Education, a human right, is now increasingly inaccessible to the poor. Wherever education has become a private industry, the idea of a university degree is simply a very expensive dream. The choice for the poor is either to go into massive debt in order to obtain a degree that does not necessarily guarantee work, or to find unskilled work that may be a great waste of their talents. This not only hurts them, it hurts everyone. What if the next Einstein is one of these poor students? The ludicrous possibility exists that our great future minds could be stacking shelves because they cannot afford to go to college.
If aliens are covertly observing us, one can easily envisage their perplexity.
Student protests have occurred worldwide. In Quebec, students have traditionally enjoyed relatively low tuition fees. This is because all attempts to increase them in the past have been confronted robustly. The students have once more risen up because of a proposed five-year precipitous rise in tuition fees. In March, a demonstration involving over 200,000 took place, quite incredible in a city (Montreal) with a population of only 3.3 million. More information can be found here.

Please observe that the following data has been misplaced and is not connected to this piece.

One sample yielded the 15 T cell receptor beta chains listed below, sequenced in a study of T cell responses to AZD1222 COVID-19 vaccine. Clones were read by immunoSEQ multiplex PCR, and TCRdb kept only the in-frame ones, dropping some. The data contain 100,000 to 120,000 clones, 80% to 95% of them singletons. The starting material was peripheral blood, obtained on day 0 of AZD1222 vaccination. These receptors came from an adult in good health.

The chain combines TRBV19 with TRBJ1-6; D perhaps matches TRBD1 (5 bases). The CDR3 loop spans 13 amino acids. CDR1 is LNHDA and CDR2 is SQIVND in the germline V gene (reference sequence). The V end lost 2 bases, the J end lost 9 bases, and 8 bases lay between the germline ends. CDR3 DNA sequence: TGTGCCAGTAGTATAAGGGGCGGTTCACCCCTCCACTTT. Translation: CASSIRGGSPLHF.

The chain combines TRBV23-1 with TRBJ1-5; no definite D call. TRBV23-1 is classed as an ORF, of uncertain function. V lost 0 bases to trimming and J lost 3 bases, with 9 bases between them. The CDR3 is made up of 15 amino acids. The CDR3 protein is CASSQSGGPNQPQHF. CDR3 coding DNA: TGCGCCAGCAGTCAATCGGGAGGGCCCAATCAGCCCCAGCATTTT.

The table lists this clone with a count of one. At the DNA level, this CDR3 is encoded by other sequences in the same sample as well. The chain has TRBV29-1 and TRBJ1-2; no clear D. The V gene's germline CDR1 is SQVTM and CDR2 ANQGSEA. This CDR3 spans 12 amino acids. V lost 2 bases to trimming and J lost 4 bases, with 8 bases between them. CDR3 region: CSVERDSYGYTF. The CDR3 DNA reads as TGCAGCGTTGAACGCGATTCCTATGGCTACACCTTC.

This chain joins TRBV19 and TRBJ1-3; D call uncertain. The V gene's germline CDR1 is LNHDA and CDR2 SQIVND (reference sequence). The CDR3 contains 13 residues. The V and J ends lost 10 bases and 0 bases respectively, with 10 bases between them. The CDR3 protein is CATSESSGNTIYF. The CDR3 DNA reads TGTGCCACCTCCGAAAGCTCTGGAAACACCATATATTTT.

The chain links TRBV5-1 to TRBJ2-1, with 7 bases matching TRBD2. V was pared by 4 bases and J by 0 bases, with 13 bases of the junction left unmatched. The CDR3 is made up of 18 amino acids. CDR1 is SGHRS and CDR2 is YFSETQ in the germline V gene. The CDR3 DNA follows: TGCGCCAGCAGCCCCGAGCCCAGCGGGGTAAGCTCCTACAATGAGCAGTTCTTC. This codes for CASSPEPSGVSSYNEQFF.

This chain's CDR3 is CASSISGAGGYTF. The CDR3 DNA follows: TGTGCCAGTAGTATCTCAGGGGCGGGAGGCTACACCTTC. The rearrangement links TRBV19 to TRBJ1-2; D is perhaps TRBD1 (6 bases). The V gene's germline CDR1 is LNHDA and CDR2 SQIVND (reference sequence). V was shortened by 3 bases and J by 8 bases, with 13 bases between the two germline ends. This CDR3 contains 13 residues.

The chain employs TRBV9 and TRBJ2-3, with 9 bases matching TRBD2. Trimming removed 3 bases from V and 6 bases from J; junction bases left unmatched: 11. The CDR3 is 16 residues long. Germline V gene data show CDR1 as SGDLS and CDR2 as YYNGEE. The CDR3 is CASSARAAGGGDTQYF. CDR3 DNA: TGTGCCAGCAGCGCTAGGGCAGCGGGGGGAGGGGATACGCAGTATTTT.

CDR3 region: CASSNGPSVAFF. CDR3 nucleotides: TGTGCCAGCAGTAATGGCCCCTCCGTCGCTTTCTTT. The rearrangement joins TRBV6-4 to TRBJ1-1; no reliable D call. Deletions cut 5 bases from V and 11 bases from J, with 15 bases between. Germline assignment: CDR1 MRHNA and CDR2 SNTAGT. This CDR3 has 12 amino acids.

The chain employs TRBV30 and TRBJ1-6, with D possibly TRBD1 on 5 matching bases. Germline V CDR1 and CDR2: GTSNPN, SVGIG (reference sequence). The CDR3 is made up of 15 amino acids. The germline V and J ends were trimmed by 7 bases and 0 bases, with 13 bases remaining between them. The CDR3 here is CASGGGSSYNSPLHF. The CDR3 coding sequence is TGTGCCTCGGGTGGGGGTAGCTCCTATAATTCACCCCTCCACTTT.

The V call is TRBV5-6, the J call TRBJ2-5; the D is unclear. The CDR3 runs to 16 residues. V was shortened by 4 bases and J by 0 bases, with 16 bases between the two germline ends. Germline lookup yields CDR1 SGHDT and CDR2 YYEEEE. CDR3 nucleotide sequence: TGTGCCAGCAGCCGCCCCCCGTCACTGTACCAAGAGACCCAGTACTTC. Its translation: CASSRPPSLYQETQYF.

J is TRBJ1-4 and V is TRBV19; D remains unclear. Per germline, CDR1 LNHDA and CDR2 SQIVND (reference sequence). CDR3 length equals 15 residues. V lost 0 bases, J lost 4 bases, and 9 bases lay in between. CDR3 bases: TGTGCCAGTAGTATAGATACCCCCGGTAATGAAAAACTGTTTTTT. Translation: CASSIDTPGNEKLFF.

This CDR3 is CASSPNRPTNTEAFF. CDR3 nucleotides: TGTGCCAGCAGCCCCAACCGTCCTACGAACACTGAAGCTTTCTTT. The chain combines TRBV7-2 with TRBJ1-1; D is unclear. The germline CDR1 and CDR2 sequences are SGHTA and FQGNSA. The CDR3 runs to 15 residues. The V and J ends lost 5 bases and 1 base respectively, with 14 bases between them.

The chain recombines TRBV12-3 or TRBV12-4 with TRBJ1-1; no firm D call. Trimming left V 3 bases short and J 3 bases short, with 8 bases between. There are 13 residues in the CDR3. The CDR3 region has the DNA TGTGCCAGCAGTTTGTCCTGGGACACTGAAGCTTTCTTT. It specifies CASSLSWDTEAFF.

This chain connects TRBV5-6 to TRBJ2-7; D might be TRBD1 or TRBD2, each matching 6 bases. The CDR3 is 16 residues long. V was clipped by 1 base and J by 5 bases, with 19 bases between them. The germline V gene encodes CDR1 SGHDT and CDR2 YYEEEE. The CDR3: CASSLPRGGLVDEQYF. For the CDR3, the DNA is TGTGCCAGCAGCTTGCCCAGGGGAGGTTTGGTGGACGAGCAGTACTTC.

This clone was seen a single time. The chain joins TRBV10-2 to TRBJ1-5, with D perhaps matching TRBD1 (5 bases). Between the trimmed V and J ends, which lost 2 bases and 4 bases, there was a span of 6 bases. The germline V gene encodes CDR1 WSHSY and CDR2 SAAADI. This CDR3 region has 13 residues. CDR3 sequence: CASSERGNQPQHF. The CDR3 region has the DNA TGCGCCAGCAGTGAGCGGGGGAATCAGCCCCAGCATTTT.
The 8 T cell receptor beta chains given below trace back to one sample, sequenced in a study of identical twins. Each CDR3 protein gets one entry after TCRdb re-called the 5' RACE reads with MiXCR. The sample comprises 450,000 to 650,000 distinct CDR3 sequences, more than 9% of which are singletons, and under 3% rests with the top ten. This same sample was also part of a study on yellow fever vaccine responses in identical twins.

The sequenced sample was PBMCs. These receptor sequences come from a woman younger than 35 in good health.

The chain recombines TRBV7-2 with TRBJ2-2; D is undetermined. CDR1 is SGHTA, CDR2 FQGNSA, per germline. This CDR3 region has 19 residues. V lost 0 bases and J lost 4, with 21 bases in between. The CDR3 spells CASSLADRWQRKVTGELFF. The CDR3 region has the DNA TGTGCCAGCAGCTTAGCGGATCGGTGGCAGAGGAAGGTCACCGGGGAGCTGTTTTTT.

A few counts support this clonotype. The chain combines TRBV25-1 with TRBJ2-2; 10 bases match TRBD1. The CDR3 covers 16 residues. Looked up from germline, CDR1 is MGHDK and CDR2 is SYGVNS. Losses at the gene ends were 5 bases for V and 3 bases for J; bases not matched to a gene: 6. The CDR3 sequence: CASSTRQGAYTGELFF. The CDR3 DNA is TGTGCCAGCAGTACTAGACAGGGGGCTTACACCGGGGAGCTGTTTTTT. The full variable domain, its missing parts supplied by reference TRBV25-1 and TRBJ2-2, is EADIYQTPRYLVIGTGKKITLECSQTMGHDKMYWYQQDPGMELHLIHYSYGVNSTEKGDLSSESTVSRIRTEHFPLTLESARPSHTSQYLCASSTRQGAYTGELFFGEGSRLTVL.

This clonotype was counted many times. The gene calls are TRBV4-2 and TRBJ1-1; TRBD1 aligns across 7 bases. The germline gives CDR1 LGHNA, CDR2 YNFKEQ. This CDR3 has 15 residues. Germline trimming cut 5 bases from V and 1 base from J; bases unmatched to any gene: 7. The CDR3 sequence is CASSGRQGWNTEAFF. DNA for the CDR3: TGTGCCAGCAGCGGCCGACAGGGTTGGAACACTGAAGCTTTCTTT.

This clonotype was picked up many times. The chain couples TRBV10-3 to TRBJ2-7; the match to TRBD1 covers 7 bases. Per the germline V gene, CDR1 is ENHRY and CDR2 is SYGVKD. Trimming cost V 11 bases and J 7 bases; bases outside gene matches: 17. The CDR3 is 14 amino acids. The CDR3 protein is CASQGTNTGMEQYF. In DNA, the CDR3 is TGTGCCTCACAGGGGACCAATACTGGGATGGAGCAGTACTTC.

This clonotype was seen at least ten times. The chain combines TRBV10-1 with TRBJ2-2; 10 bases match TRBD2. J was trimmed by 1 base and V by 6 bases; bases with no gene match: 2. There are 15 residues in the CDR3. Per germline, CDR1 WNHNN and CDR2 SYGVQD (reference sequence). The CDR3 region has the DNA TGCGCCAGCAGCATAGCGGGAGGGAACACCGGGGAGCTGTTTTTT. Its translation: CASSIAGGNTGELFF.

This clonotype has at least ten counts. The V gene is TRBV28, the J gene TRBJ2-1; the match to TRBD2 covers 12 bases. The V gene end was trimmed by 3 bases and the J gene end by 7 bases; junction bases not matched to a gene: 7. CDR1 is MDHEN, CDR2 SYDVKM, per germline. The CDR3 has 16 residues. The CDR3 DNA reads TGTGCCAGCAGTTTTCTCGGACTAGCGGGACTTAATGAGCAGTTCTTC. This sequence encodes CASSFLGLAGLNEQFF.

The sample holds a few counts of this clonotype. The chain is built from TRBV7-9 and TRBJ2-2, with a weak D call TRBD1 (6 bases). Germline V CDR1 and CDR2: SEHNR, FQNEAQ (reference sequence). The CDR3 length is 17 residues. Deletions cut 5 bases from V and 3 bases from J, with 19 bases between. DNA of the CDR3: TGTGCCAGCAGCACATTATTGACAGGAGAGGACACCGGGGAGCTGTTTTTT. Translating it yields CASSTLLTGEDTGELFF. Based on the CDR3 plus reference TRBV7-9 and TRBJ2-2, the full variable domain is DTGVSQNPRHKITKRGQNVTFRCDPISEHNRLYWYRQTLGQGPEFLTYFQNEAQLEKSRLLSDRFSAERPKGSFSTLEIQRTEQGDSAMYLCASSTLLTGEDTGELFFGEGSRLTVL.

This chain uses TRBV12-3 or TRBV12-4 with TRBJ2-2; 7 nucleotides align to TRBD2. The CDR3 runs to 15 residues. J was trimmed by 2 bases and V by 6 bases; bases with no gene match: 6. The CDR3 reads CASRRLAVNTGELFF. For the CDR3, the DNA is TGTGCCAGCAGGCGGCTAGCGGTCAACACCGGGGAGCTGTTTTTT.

In Chile, and across Latin America in general, protests (which have turned violent) have occurred for the same reason: education is being turned into a profit industry and the people are revolting against the very idea. In the UK in 2010, the existing cap on tuition fees of 3,290 pounds was increased to one of 9,000 pounds and many universities moved immediately to charge the maximum possible amount.
Nick Clegg, the leader of the UK Liberal Democrats, stated before the election that he would not vote for any increase in tuition fees. After being made deputy prime minister as part of a coalition government with the Conservative Party, he changed his tune, as most politicians do when it is expedient, and supported the rise of 3,290 to 9,000 pounds (yes, I want to repeat those numbers). A tripling of the money students would need to spend.
Education is quite simply the most vital asset of any individual or group. Making it inaccessible to those without financial resources is not only a violation of the most basic of human rights, it is destructive to any society that attempts to do so. Having a huge underclass of poor and uneducated people can only lead to a multitude of social ills. It is a sad indictment of the state we are in that free education for all is not universally accepted as, say, universal suffrage is.
In my free book and also my last article, I advocate a free education system created in the same way Wikipedia was. The alternative is ever-rising tuition fees, and more and more young people thrown onto the scrapheap. Is that what you want?
'The 99.99998271% - Why the Time is Right for Direct Democracy’ by Simon Wood is available for free download. In this 70-page book, the current state of human rights and democracy is discussed, and a simple method of implementing direct democracy is suggested.
Simon Wood on twitter (simonwood11) and Facebook or at his blog.